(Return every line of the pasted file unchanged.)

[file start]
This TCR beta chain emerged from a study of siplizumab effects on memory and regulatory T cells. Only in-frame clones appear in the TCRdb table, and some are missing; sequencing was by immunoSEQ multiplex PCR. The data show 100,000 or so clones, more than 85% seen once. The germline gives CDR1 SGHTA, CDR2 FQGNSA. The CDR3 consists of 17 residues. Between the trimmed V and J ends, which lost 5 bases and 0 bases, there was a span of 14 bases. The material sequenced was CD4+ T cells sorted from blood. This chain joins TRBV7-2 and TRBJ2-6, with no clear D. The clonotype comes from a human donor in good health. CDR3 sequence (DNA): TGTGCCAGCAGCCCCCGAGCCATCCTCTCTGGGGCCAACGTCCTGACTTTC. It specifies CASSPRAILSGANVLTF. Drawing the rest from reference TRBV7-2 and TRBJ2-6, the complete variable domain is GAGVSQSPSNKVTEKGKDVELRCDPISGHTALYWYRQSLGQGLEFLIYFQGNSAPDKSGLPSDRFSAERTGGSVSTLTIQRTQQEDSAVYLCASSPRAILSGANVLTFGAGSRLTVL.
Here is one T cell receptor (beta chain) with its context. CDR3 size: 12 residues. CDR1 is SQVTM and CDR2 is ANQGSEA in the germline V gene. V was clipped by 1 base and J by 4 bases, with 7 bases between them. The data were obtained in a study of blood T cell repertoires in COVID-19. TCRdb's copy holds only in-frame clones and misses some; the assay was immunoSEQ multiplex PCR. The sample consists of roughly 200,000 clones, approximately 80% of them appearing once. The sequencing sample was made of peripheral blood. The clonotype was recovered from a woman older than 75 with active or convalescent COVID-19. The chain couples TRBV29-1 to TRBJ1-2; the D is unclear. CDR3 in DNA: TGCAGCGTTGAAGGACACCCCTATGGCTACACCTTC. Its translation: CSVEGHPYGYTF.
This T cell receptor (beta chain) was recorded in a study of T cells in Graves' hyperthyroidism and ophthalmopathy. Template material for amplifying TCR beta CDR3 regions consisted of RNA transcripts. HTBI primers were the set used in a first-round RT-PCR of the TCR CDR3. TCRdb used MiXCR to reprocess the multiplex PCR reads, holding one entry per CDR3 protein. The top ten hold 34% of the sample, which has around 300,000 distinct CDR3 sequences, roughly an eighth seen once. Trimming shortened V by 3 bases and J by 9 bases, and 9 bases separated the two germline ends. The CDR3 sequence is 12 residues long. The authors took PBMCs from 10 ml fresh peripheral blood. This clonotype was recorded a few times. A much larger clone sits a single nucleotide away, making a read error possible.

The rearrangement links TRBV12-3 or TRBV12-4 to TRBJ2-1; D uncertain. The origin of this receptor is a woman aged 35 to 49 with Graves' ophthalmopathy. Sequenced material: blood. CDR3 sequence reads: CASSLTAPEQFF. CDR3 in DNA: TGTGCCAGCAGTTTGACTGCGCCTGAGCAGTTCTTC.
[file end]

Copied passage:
This TCR beta chain emerged from a study of siplizumab effects on memory and regulatory T cells. Only in-frame clones appear in the TCRdb table, and some are missing; sequencing was by immunoSEQ multiplex PCR. The data show 100,000 or so clones, more than 85% seen once. The germline gives CDR1 SGHTA, CDR2 FQGNSA. The CDR3 consists of 17 residues. Between the trimmed V and J ends, which lost 5 bases and 0 bases, there was a span of 14 bases. The material sequenced was CD4+ T cells sorted from blood. This chain joins TRBV7-2 and TRBJ2-6, with no clear D. The clonotype comes from a human donor in good health. CDR3 sequence (DNA): TGTGCCAGCAGCCCCCGAGCCATCCTCTCTGGGGCCAACGTCCTGACTTTC. It specifies CASSPRAILSGANVLTF. Drawing the rest from reference TRBV7-2 and TRBJ2-6, the complete variable domain is GAGVSQSPSNKVTEKGKDVELRCDPISGHTALYWYRQSLGQGLEFLIYFQGNSAPDKSGLPSDRFSAERTGGSVSTLTIQRTQQEDSAVYLCASSPRAILSGANVLTFGAGSRLTVL.
Here is one T cell receptor (beta chain) with its context. CDR3 size: 12 residues. CDR1 is SQVTM and CDR2 is ANQGSEA in the germline V gene. V was clipped by 1 base and J by 4 bases, with 7 bases between them. The data were obtained in a study of blood T cell repertoires in COVID-19. TCRdb's copy holds only in-frame clones and misses some; the assay was immunoSEQ multiplex PCR. The sample consists of roughly 200,000 clones, approximately 80% of them appearing once. The sequencing sample was made of peripheral blood. The clonotype was recovered from a woman older than 75 with active or convalescent COVID-19. The chain couples TRBV29-1 to TRBJ1-2; the D is unclear. CDR3 in DNA: TGCAGCGTTGAAGGACACCCCTATGGCTACACCTTC. Its translation: CSVEGHPYGYTF.
This T cell receptor (beta chain) was recorded in a study of T cells in Graves' hyperthyroidism and ophthalmopathy. Template material for amplifying TCR beta CDR3 regions consisted of RNA transcripts. HTBI primers were the set used in a first-round RT-PCR of the TCR CDR3. TCRdb used MiXCR to reprocess the multiplex PCR reads, holding one entry per CDR3 protein. The top ten hold 34% of the sample, which has around 300,000 distinct CDR3 sequences, roughly an eighth seen once. Trimming shortened V by 3 bases and J by 9 bases, and 9 bases separated the two germline ends. The CDR3 sequence is 12 residues long. The authors took PBMCs from 10 ml fresh peripheral blood. This clonotype was recorded a few times. A much larger clone sits a single nucleotide away, making a read error possible.

The rearrangement links TRBV12-3 or TRBV12-4 to TRBJ2-1; D uncertain. The origin of this receptor is a woman aged 35 to 49 with Graves' ophthalmopathy. Sequenced material: blood. CDR3 sequence reads: CASSLTAPEQFF. CDR3 in DNA: TGTGCCAGCAGTTTGACTGCGCCTGAGCAGTTCTTC.